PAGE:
Jephthah the Gileadite was a mighty warrior. His father was Gilead; his mother was a prostitute. -- Judges 11:1 (NIV)
Jephthah was the son of a prostitute.
That’s not exactly the start of greatest; far from it—it’s really the start of something that’s doomed to failure before launch. In the eyes of man, Jephthah is pretty much dirt—as low as you can get. Surely not fit to be a warrior that leads Israel to victory.
The women living there said, “Naomi has a son!” And they named him Obed. He was the father of Jesse, the father of David. -- Ruth 4:17 (NIV)
There were plenty of good kings and bad kings alike in the Bible; above all of them in greatness—at least to the Hebrews—was King David.
"If a man divorces his wife and she leaves him and marries another man, should he return to her again? Would not the land be completely defiled? But you have lived as a prostitute with many lovers— would you now return to me?” declares the Lord. -- Jeremiah 3:1 (NIV)
Double standards don’t make sense. They just never add up. Especially when they are applied to spirituality.
You study the Scriptures diligently because you think that in them you have eternal life. These are the very Scriptures that testify about me -- : John 5:39 (NIV)
We are saved by grace. Not by law. That is central to the theology of Christianity.
Do everything in love -- 1 Corinthians 16:14 (NIV)
Think hard about this:
Have you ever heard someone see a Jew or a Muslim or a Hindu or INSERT ANY RELIGION HERE do something that makes them look like a jerk, and then heard a person say, “It figures that they are a Jew or Muslim or Hindu.”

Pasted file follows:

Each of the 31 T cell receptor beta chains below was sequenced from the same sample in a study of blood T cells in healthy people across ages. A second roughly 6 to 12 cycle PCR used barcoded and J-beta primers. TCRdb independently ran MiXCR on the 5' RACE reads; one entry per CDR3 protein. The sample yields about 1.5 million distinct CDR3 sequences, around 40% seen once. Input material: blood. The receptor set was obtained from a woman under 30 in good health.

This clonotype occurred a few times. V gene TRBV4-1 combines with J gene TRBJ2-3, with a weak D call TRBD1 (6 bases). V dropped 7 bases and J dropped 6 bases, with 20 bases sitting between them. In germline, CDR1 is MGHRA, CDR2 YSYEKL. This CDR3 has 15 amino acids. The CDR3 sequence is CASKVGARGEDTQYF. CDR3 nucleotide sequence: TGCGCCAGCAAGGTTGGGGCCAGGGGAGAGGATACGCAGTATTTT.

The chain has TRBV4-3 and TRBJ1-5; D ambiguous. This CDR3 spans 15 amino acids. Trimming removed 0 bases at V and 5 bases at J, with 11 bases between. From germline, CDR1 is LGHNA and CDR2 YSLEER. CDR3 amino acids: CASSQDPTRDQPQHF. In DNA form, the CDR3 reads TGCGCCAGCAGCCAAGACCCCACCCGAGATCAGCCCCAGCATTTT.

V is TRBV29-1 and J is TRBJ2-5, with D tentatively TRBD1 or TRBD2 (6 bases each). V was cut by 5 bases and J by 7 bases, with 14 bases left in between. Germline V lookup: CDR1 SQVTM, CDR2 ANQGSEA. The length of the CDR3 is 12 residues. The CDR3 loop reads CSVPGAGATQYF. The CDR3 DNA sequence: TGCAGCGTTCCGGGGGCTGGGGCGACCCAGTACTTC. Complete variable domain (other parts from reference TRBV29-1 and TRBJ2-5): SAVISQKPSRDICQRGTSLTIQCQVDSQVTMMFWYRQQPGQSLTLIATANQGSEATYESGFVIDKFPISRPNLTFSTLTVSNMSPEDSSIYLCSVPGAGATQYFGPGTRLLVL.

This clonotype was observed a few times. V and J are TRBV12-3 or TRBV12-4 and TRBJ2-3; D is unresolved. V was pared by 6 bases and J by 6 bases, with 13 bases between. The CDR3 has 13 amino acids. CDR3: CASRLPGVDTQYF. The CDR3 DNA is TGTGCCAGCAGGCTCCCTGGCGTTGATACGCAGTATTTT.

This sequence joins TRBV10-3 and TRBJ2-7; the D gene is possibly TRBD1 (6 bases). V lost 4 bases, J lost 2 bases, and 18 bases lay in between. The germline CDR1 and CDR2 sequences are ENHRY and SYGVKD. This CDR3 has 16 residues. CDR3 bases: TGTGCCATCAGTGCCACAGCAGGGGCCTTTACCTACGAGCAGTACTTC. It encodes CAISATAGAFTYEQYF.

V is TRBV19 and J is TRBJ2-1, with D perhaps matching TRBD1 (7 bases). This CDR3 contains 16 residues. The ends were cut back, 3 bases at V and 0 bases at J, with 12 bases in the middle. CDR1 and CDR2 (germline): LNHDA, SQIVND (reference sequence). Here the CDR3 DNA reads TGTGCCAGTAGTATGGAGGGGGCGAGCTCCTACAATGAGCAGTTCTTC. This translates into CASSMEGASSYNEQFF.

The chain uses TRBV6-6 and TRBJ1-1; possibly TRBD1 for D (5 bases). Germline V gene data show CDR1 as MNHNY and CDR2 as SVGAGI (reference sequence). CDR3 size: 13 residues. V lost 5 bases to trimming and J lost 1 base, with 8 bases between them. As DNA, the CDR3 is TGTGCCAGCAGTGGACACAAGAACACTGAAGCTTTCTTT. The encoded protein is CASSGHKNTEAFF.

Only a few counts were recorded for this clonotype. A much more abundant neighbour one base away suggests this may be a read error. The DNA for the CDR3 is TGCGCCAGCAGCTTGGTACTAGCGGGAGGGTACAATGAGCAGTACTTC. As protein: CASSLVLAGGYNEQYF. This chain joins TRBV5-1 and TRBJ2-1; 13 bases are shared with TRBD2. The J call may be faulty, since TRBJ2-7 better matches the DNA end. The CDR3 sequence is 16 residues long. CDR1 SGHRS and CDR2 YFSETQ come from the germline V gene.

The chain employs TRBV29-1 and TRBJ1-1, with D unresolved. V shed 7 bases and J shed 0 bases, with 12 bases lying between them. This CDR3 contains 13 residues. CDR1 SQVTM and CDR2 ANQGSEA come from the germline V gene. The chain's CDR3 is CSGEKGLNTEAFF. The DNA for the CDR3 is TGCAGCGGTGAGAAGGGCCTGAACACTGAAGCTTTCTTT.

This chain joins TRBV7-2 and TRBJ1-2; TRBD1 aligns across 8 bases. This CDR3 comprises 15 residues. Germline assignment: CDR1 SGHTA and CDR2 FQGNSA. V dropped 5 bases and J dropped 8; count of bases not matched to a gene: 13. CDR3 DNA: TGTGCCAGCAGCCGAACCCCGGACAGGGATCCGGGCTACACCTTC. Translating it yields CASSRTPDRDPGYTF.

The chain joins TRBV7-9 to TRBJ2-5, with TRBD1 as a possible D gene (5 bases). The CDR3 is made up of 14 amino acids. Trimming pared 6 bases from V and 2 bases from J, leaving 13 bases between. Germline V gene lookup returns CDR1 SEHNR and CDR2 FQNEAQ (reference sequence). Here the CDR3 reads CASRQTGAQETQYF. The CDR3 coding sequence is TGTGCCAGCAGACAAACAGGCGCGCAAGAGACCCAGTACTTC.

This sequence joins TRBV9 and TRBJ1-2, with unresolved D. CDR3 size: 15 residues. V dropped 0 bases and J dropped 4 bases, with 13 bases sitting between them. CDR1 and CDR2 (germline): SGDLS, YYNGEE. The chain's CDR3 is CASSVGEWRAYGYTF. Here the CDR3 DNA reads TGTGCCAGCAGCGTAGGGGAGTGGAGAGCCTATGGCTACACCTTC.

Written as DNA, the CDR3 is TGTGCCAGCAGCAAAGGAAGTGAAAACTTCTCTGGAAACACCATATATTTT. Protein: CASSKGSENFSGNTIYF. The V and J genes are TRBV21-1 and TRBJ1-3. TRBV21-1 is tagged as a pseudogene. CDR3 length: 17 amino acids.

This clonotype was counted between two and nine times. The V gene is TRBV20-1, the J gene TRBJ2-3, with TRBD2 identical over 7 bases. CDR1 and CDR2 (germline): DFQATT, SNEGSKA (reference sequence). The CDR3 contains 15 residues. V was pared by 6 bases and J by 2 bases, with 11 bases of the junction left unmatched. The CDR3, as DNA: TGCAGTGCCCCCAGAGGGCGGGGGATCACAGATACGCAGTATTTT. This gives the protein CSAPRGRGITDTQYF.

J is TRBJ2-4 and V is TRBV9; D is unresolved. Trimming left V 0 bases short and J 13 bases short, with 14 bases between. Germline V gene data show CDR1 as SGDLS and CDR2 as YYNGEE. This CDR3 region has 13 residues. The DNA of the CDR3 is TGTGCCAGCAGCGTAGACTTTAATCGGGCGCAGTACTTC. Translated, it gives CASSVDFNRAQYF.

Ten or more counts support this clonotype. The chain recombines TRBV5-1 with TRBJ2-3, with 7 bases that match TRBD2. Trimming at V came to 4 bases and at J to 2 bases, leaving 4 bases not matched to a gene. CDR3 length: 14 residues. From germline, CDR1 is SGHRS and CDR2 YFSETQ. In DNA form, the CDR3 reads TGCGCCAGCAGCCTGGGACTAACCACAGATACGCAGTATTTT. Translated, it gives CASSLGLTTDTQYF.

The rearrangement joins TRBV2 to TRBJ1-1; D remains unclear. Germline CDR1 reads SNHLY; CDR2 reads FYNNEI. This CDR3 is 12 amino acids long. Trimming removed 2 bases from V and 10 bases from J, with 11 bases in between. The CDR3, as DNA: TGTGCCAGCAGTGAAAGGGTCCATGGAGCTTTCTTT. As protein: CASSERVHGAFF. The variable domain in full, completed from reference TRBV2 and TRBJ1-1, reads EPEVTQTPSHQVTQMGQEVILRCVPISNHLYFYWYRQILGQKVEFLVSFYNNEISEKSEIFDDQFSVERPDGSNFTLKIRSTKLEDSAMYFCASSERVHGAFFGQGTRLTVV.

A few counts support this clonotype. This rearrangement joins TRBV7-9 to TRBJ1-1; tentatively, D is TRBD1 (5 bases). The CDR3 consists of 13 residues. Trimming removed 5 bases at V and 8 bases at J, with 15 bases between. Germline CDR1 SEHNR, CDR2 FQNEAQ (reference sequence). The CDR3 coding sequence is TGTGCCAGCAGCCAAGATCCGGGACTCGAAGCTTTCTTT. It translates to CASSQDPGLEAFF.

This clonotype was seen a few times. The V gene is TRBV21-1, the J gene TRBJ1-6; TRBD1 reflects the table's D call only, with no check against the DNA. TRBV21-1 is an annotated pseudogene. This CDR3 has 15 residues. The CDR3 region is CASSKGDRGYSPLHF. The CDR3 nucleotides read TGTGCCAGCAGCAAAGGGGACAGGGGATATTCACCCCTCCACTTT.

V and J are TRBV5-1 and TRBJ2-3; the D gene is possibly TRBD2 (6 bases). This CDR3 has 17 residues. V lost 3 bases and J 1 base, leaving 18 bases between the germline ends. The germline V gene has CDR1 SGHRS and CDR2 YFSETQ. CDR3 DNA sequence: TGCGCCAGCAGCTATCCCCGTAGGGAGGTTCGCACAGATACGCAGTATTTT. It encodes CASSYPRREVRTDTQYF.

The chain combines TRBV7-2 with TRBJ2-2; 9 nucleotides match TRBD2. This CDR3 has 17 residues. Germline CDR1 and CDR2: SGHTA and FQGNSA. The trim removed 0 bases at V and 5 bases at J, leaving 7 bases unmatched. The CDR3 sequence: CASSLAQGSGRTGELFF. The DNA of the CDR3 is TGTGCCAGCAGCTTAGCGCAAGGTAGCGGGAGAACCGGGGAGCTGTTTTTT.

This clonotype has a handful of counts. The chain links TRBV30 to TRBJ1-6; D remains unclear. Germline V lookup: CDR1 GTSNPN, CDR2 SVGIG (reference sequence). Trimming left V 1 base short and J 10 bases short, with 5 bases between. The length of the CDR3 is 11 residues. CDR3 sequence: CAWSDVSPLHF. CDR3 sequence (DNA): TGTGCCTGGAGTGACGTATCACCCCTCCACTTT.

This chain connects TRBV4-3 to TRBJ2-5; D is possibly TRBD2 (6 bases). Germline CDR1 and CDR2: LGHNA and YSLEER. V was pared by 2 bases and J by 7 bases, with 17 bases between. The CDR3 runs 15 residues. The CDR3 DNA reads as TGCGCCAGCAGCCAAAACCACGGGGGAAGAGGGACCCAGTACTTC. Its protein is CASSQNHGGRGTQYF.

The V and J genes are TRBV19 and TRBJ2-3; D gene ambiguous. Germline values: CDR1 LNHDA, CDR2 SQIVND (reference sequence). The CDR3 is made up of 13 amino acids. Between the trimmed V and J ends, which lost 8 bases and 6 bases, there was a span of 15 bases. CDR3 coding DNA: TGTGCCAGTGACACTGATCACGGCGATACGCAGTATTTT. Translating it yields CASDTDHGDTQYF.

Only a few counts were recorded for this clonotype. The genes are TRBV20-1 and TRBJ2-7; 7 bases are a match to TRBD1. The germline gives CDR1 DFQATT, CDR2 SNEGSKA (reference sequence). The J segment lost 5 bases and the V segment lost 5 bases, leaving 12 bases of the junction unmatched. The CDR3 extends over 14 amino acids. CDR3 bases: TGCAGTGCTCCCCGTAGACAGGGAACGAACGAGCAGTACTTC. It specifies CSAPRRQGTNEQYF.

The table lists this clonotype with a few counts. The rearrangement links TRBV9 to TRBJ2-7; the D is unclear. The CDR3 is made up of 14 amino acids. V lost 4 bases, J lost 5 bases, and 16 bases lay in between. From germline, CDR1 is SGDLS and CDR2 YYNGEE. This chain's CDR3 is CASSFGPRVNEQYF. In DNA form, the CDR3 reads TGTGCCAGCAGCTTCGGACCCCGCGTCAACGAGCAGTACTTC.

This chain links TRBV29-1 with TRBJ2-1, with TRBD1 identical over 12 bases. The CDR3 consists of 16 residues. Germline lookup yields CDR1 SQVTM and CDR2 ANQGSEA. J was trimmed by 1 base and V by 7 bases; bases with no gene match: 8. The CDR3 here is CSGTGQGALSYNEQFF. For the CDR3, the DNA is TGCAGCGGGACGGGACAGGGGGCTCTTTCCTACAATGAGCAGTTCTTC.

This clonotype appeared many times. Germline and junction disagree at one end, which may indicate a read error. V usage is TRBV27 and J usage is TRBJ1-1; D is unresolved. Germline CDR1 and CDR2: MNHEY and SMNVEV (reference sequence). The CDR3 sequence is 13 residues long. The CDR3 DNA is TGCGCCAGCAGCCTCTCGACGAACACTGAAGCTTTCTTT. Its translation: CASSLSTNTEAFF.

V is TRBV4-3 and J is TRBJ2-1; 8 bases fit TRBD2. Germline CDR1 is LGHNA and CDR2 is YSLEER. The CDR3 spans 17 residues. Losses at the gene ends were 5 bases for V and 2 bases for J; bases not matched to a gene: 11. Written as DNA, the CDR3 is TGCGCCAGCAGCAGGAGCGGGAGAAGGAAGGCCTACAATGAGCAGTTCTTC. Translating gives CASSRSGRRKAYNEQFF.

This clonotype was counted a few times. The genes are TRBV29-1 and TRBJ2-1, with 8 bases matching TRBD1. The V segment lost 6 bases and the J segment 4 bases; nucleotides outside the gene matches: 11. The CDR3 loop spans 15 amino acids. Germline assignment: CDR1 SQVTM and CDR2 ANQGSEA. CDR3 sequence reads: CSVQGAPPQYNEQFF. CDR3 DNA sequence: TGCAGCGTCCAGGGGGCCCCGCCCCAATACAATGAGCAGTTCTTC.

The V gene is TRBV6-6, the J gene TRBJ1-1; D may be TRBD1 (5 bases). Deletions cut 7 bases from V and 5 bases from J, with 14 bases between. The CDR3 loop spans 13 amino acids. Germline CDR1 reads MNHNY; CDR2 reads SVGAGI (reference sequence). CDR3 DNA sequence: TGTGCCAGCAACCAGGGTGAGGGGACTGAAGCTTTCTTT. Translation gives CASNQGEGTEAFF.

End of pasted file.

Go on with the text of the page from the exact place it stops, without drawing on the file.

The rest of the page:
You probably don’t have to think that hard because I can almost bet you money the answer is no…unless that person is a Christian. If a Christian is a jerk, you're almost certain to hear at least one person say, “It figures that they’re a Christian.”
If anyone has material possessions and sees a brother or sister in need but has no pity on them, how can the love of God be in that person? -- 1 John 3:17 (NIV)
There’s a 100-some-odd anecdote that goes a little something like this:
A reporter came to John D. Rockefeller one day and told him he was the richest man in the world; the reporter then asked him how much money was enough, and Rockefeller answered, “Just a little bit more.”
The story probably isn’t true—not in that context anyway, and possibly not in any context. But it’s a fun story that shows a very American value: Enough is never enough.